"If I say, I will forget my complaint, I will leave off my heaviness, and comfort myself; I am afraid of all my sorrows, I know that thou wilt not hold me innocent. If I be wicked, why then labour I in vain? If I wash myself with snow water, and make my hands never so clean; yet shalt thou plunge me in the ditch, and mine own clothes shall abhor me." That is, God will show him to be defective after all. That is true. If you are resting upon yourself, you are resting upon a ground that is not approved before God. If you are resting upon Christ, you have got the only solid ground that never can be taken from you. So he closes. "For he is not a man, as I am, that I should answer him, and we should come together in judgment. Neither is there any daysmen betwixt us." That is what Christ became; Christ became the mediator between God and men; and not merely a mediator, but a mediator who is equally divine with the God before whom He acts as mediator for us. If there had not been the hand of God in the cross, there could have been no divine redemption. It was God that forsook His Son; it was God that turned away His face from Him; and, therefore, now what is brought in is the righteousness of God. And there is nothing against that. But it is a justifying righteousness; it is not a condemning righteousness. The same God that condemned under the law saved under grace, because of Christ.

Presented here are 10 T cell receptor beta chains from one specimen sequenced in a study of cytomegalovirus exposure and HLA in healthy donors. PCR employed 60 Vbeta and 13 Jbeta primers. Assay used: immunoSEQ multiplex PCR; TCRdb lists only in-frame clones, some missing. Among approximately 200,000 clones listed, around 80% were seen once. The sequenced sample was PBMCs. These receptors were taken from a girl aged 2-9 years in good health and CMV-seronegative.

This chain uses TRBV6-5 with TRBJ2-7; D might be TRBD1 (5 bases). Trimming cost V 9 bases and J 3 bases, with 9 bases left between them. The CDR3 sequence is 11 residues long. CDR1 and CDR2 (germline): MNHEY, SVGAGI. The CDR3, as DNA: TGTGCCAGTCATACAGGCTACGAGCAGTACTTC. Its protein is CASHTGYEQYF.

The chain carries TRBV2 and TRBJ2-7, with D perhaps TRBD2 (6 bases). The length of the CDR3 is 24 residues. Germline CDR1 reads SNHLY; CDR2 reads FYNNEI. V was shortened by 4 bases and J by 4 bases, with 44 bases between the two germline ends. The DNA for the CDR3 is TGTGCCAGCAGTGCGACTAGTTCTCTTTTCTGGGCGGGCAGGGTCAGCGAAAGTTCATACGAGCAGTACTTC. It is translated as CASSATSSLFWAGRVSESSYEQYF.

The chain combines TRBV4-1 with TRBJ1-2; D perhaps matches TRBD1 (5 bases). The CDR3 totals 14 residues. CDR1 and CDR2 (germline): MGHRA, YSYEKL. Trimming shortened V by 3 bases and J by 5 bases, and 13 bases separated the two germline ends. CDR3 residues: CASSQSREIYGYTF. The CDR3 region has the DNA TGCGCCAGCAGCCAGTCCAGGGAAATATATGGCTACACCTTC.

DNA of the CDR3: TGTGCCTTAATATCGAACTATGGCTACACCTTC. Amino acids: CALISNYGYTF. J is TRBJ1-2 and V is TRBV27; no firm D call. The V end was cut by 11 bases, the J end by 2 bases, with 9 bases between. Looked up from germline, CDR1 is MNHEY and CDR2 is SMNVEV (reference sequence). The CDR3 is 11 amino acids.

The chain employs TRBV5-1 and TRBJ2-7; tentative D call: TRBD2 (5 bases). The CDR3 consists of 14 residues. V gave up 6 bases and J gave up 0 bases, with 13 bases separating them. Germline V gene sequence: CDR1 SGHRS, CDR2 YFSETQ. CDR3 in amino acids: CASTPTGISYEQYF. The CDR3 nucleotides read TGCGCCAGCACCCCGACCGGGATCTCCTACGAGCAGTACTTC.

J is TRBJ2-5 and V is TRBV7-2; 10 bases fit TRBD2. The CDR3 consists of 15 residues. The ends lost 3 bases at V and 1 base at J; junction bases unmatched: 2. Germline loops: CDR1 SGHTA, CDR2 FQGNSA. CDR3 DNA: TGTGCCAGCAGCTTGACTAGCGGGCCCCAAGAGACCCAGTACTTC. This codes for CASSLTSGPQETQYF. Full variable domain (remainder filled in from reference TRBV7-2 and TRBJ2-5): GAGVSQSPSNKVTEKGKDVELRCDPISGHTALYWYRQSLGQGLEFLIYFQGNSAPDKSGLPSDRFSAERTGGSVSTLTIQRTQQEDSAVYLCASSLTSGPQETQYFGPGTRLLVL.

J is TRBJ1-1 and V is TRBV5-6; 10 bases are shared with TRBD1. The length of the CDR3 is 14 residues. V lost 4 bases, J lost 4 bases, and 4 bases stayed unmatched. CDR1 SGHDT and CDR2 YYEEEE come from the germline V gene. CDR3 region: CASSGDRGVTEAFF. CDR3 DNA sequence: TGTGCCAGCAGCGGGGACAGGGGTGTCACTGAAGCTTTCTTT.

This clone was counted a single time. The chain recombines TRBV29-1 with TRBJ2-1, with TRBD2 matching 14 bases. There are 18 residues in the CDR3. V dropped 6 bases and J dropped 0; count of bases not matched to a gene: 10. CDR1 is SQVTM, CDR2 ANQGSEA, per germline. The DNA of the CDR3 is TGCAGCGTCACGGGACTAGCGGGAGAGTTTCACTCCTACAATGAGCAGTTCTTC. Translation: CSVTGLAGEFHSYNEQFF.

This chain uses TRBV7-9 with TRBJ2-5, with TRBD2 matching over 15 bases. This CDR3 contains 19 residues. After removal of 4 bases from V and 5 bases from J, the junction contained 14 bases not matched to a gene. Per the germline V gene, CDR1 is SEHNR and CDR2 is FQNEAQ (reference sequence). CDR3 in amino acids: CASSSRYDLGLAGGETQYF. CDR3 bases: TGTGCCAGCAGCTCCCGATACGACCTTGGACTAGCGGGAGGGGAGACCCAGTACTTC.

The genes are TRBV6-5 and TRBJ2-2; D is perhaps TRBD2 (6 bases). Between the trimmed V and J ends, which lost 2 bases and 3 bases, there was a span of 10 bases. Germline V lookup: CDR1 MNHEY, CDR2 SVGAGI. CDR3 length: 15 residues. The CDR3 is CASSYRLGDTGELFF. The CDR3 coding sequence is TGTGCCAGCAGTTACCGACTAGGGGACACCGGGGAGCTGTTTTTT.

I know it is so of a truth: but how should man be just with God?
If he will contend with him, he cannot answer him one of a thousand.
He is wise in heart, and mighty in strength: who hath hardened himself against him, and hath prospered?
Which removeth the mountains, and they know not: which overturneth them in his anger.
Which shaketh the earth out of her place, and the pillars thereof tremble.
Which commandeth the sun, and it riseth not; and sealeth up the stars.
Which alone spreadeth out the heavens, and treadeth upon the waves of the sea.